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Roughly half of employees at the New York Times said they don't feel like they can speak freely at work, according to an internal survey, the New York Post reports.
Only 51 percent of those survey responded affirmatively to the statement "there is a free exchange of views in this company; people are not afraid to say what they really think."
"Although the majority of us feel well-informed, many indicated that differing viewpoints aren’t sought or valued in our work," read the Times' internal review of the data.
"Relatedly, we saw some negative responses on whether there’s a free exchange of views in the company, and scored below the benchmark on this question," the Times continued.
Some 74 percent of the Times' staff said that leaders and staff embraced differences in ethnicity and race, which is a 10 percent decrease from the 2019 results of the same survey.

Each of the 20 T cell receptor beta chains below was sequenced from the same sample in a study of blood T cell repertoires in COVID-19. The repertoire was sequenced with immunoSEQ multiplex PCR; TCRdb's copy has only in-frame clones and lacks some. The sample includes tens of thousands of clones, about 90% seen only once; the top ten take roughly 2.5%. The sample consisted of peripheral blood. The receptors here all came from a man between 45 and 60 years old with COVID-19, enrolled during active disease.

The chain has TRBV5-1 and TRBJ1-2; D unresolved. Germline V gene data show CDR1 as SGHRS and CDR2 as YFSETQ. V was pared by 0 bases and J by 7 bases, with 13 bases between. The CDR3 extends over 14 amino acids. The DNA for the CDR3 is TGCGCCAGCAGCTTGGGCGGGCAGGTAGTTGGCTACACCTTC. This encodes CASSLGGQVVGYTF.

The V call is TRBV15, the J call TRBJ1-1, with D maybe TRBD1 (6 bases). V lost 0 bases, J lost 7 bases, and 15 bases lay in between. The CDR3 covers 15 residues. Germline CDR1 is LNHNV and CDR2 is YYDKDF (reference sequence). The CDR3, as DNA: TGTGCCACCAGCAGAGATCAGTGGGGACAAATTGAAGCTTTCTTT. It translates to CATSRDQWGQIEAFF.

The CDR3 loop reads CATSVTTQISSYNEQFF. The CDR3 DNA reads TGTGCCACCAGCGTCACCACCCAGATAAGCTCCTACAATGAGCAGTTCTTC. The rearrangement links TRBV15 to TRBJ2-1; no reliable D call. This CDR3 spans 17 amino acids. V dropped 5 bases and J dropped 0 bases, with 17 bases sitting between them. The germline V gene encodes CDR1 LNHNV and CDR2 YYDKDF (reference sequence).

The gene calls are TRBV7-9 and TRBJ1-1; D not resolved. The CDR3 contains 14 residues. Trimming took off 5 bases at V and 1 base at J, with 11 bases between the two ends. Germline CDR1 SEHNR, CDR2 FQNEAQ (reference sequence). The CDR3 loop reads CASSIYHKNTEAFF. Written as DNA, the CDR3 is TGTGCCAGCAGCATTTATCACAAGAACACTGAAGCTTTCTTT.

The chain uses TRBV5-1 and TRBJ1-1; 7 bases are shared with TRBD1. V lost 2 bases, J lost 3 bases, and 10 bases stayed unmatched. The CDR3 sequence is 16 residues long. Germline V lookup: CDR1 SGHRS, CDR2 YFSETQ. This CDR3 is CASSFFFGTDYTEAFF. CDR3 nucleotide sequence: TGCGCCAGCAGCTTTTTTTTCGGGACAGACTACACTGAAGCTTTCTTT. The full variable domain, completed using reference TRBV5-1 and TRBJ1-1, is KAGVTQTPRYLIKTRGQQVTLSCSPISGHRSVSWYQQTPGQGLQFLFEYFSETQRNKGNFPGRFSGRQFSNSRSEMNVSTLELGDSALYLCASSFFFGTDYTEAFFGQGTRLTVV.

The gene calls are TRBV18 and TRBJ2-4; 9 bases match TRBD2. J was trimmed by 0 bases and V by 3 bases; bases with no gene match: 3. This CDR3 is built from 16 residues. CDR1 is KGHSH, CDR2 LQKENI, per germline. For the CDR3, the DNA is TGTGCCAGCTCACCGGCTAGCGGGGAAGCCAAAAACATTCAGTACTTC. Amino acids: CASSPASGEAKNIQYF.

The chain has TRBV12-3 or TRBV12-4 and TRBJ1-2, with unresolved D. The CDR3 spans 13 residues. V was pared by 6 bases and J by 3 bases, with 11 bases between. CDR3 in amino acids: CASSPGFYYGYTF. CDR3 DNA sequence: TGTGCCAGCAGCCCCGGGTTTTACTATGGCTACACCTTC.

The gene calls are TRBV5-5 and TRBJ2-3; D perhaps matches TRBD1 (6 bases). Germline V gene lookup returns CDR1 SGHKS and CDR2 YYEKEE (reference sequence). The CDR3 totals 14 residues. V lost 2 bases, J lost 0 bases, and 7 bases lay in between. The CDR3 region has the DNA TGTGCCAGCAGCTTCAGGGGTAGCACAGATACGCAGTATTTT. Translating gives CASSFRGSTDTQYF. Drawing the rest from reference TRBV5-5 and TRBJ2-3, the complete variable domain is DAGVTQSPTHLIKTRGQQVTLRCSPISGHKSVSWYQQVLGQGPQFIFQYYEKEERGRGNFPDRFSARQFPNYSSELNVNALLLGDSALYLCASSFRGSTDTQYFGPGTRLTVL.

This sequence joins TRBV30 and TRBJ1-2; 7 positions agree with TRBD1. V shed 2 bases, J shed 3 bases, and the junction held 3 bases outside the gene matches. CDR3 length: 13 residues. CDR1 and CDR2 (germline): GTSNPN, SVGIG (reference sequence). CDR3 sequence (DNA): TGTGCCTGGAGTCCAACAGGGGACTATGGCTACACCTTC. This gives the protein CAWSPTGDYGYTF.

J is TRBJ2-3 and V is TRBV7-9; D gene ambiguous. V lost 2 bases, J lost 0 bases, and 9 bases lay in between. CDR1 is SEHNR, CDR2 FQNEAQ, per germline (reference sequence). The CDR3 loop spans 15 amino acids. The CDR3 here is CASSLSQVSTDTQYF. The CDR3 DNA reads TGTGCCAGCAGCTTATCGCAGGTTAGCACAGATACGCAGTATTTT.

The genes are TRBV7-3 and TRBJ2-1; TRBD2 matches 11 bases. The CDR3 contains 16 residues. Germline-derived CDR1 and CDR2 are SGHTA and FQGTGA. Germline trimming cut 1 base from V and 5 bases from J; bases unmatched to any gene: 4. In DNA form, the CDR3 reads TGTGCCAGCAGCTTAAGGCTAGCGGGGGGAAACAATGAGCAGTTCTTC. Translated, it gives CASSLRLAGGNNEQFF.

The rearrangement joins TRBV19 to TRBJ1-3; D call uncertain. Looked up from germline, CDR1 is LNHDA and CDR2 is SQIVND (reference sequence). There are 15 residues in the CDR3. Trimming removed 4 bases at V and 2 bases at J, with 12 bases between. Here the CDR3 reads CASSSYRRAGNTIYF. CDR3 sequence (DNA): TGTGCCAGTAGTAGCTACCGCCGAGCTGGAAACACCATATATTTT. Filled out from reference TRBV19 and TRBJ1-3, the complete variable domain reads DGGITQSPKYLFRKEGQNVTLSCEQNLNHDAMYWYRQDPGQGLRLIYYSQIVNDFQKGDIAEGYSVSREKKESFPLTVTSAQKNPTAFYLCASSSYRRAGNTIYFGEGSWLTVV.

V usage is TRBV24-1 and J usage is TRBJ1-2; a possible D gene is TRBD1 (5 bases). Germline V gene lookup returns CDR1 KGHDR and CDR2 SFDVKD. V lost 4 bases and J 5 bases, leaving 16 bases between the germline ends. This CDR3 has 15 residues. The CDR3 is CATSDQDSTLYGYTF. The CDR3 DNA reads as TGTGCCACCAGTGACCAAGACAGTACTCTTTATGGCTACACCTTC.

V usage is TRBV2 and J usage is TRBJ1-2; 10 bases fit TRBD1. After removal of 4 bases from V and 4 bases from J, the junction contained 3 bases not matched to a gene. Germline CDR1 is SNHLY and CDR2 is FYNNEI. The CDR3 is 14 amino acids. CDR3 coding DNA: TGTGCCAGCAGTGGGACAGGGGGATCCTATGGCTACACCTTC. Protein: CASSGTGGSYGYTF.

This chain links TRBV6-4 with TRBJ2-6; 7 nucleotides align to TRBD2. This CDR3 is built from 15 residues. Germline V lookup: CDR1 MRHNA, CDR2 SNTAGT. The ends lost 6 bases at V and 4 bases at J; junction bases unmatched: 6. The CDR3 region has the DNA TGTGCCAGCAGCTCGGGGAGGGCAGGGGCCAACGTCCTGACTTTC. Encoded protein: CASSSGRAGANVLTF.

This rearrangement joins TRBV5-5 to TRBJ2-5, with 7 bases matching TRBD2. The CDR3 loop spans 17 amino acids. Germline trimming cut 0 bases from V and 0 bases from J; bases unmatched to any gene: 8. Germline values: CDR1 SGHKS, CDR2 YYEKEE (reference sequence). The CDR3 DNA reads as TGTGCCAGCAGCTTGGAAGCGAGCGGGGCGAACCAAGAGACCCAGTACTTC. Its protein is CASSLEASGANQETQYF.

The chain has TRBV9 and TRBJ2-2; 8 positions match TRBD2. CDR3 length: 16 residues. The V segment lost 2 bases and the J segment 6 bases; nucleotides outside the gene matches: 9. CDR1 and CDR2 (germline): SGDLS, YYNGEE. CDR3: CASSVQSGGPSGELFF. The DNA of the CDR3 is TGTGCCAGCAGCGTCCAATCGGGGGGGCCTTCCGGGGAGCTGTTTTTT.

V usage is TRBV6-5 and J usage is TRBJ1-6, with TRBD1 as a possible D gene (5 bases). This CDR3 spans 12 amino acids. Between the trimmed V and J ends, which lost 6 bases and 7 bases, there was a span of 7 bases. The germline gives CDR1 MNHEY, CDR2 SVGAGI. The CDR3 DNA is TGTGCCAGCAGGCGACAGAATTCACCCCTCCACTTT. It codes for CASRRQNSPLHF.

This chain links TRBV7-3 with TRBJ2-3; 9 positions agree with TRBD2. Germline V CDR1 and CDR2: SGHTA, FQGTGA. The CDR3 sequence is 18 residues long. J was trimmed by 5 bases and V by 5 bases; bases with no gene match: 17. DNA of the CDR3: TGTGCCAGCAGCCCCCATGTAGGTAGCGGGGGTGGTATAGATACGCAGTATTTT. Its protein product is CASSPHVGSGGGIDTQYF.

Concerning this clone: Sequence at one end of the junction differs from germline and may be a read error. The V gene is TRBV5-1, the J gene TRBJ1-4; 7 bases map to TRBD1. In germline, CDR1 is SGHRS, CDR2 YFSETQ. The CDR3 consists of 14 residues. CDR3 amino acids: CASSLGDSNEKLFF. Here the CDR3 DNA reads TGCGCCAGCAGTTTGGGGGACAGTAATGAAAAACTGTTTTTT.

"We saw steep declines in answers about leaders and colleagues accepting and embracing differences in race, gender, identity and religion. Responses from Black and Latino colleagues declined at an even greater rate," the Times said.
The New York Times currently suffers from an embattled newsroom, with a recent controversy over the firing of veteran science reporter Donald McNeil for the non-derogatory use of a slur posing many members of the staff against each other, according to the Post.
Another recent conflict within the Times was when several employees protested the decision to publish an op-ed from Arkansas Sen. Tom Cotton that urged the use of federal soldiers to put down the summer's BLM/Antifa riots that destroyed the downtown areas of cities across the nation. Some employees said the op-ed put "Black @nytimes staff in danger," and sharp backlash ensued.